Photo credit: Randy Westbrooks, U.S. Geological Survey, Bugwood.org
A shellfish named for its striped shell, growing up to 2 inches long
Native to Russia; spread to western Europe in the 19th century
First identified in the U.S. in 1988 in the Great Lakes region, it probably arrived in the ballast of a transatlantic ship.
In less than ten years, it spread to all five Great Lakes and the Mississippi, Tennessee, Hudson and Ohio River basins.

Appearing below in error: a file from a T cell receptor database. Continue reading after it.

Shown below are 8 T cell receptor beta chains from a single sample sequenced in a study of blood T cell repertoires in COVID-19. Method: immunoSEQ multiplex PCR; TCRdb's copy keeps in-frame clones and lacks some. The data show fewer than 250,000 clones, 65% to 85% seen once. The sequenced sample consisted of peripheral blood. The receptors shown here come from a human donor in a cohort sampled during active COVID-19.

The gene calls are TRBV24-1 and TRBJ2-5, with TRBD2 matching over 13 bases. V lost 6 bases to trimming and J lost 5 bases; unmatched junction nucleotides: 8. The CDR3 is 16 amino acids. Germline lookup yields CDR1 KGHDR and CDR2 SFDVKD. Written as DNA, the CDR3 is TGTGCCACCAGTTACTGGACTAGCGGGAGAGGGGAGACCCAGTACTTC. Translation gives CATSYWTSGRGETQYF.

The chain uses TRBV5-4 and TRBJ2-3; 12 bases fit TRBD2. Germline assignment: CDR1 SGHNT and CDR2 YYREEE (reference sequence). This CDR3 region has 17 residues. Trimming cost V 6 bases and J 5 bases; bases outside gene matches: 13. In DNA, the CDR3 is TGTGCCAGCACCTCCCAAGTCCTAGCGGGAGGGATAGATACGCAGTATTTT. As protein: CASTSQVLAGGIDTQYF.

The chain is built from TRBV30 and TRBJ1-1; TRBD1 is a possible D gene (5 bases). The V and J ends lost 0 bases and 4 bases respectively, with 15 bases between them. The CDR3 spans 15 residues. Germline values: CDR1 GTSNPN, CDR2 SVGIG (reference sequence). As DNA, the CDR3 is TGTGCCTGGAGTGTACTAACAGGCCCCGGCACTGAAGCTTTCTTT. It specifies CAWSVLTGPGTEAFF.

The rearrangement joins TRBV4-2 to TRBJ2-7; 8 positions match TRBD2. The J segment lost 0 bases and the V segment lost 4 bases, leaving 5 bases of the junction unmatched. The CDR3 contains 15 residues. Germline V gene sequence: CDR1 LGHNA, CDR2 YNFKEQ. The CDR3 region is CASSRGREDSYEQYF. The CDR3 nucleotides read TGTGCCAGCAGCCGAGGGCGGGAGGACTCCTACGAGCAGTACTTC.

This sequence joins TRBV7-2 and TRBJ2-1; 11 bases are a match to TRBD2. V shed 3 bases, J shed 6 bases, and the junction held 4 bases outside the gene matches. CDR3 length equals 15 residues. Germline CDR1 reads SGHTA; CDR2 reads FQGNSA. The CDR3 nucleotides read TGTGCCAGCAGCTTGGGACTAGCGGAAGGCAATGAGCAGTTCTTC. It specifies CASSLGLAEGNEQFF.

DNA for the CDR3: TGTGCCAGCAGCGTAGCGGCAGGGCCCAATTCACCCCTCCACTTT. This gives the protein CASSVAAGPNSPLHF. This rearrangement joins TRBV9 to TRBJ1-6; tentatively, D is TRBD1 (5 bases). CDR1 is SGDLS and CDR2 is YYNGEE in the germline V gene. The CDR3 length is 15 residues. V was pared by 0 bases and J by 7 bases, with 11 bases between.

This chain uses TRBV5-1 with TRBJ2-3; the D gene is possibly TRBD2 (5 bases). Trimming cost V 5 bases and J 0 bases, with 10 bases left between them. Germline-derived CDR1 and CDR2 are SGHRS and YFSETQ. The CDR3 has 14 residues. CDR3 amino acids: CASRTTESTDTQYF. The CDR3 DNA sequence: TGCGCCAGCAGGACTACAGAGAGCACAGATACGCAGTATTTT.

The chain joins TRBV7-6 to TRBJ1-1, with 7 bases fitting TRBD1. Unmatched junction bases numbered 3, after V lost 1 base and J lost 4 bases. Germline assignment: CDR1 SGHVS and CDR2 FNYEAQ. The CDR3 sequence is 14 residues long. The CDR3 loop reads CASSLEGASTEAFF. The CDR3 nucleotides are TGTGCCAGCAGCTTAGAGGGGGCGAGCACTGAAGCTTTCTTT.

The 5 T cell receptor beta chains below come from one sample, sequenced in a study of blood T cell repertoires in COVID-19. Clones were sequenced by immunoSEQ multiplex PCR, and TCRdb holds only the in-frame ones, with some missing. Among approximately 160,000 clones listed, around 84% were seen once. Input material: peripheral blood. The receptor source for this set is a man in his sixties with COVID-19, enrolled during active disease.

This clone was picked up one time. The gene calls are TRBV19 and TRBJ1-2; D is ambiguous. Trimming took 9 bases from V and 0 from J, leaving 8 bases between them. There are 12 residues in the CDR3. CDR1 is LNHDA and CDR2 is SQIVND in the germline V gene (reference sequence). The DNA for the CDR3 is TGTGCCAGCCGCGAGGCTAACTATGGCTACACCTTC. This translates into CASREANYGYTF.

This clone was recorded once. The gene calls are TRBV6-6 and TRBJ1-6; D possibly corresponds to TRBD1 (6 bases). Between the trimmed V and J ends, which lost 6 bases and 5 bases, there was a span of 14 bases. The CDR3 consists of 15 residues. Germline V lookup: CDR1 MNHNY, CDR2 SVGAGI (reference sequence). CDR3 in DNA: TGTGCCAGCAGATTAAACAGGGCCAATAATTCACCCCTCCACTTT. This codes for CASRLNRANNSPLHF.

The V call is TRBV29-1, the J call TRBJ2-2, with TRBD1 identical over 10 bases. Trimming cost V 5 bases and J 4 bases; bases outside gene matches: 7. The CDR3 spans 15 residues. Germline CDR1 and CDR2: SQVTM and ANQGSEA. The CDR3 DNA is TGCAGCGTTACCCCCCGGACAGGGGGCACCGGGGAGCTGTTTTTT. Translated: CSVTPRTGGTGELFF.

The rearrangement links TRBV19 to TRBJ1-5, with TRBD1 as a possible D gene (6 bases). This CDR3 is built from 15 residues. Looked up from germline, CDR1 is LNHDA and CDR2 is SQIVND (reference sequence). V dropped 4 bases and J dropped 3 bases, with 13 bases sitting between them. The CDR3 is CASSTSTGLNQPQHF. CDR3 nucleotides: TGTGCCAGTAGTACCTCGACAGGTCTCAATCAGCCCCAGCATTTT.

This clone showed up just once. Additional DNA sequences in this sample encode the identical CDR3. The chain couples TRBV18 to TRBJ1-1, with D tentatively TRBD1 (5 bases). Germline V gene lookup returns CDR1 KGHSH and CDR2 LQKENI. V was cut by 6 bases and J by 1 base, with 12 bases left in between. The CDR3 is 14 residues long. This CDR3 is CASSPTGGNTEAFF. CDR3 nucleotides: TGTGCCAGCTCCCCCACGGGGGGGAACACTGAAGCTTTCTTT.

Zebra mussels form dense colonies of as many as one million individuals per square meter on any hard surface, including boats, pipes, piers, docks, plants, clams and even other Zebra mussels. The U.S. Fish and Wildlife Service has estimated a $5 billion economic impact over a 10-year period from the costs of activities such as cleaning and maintenance of water intake pipes, removal of shell build-up on recreational beaches, and control efforts.
Zebra mussel was discovered in one quarry pond in northern Virginia in 2003. VDGIF is leading control efforts. Early detection and response has thus far prevented zebra mussel from becoming established in Virginia.